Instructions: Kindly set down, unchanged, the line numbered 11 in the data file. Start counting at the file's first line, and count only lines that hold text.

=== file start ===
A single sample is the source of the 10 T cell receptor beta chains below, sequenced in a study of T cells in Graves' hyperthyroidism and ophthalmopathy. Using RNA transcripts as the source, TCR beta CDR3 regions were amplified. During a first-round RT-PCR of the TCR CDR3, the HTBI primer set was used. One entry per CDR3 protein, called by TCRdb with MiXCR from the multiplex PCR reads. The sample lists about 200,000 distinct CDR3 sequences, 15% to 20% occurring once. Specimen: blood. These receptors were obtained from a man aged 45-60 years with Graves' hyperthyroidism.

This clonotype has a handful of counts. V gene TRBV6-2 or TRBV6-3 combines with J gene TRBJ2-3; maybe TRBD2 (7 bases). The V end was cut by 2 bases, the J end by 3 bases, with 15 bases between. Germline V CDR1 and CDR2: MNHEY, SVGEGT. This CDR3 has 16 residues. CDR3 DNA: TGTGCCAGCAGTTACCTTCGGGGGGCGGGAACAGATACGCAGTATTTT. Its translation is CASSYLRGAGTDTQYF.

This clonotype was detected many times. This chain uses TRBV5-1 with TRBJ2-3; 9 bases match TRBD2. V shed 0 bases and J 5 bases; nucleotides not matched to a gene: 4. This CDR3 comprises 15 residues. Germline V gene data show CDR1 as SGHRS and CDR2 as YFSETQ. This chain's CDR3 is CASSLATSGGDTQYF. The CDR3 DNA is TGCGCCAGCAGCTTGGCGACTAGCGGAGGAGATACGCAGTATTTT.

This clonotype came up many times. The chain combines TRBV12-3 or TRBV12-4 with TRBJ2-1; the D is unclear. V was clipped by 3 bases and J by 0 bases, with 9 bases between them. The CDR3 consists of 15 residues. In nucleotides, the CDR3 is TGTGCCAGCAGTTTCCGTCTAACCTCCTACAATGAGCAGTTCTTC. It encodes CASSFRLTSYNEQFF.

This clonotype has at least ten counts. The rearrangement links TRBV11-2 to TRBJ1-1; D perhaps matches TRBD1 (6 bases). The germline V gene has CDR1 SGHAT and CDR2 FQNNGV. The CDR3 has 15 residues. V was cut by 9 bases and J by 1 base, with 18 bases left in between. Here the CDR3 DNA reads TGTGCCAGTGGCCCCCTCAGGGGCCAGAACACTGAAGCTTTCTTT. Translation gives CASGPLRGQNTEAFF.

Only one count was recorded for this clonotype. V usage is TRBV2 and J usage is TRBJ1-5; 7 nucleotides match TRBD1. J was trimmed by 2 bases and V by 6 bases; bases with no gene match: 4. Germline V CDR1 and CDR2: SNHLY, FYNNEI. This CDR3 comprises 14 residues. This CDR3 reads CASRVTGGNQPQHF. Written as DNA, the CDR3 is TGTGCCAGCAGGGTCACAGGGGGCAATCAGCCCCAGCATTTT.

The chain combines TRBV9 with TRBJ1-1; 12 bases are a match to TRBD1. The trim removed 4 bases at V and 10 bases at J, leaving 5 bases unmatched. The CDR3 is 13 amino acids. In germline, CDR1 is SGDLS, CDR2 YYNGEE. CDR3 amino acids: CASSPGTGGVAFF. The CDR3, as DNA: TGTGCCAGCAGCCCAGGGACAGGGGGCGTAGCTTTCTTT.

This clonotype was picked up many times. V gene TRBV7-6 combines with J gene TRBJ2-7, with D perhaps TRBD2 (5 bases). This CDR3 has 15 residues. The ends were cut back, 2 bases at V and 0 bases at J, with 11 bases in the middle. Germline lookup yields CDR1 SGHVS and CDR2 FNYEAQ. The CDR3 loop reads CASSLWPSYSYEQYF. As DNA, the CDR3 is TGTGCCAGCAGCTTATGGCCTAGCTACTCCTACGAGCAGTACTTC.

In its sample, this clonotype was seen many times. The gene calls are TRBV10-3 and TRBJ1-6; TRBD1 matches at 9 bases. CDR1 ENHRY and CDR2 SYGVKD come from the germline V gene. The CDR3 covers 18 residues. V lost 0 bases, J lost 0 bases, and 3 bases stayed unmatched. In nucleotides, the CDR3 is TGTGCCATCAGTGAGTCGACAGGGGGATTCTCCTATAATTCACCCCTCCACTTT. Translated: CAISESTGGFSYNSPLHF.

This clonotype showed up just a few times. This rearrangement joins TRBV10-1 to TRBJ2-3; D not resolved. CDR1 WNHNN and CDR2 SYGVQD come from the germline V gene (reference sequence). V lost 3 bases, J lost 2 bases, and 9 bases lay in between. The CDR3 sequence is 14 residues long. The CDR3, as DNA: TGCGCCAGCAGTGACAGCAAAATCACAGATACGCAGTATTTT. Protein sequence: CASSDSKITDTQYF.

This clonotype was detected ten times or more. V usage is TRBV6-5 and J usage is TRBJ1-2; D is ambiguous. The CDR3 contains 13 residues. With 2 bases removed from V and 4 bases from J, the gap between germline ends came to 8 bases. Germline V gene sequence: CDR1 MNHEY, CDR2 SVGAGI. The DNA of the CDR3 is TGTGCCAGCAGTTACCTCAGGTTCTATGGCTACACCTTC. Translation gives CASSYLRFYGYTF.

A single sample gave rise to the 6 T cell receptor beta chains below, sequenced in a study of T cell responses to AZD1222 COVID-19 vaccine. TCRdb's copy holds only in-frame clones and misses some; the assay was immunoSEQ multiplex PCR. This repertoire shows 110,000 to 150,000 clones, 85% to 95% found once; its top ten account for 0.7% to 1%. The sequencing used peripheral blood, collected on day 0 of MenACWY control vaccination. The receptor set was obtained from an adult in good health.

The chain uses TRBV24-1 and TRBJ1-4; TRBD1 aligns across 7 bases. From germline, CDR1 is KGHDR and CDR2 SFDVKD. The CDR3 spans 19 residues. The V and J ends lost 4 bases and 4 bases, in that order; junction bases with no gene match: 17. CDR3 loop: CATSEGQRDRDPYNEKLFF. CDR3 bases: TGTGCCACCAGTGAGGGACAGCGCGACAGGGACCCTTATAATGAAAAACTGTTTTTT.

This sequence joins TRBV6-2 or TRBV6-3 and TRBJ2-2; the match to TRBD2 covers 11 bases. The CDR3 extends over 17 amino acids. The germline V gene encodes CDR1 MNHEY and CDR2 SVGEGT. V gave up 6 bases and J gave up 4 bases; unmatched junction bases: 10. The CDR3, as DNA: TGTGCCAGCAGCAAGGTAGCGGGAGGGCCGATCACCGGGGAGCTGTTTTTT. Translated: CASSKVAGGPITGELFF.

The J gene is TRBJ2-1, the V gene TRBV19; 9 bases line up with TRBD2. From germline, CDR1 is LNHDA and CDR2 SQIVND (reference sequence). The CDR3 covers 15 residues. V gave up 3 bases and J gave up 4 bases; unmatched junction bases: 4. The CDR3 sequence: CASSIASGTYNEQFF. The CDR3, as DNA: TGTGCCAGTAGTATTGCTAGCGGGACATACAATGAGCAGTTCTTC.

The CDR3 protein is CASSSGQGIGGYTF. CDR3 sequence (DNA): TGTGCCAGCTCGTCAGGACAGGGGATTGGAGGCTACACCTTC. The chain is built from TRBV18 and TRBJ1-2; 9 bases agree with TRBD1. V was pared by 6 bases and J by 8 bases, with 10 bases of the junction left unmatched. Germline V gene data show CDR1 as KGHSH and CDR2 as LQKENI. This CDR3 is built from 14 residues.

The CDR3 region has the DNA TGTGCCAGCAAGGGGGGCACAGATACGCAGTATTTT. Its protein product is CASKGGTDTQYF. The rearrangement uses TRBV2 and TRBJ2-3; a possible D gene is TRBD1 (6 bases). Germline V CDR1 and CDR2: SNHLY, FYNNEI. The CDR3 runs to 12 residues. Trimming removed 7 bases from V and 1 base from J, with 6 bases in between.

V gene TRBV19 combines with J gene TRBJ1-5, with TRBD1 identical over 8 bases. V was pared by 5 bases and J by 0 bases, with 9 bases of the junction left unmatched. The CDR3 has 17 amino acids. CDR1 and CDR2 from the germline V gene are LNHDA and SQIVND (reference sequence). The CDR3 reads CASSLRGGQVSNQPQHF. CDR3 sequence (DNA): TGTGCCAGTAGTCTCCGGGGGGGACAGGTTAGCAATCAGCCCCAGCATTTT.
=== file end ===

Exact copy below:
This clonotype was detected ten times or more. V usage is TRBV6-5 and J usage is TRBJ1-2; D is ambiguous. The CDR3 contains 13 residues. With 2 bases removed from V and 4 bases from J, the gap between germline ends came to 8 bases. Germline V gene sequence: CDR1 MNHEY, CDR2 SVGAGI. The DNA of the CDR3 is TGTGCCAGCAGTTACCTCAGGTTCTATGGCTACACCTTC. Translation gives CASSYLRFYGYTF.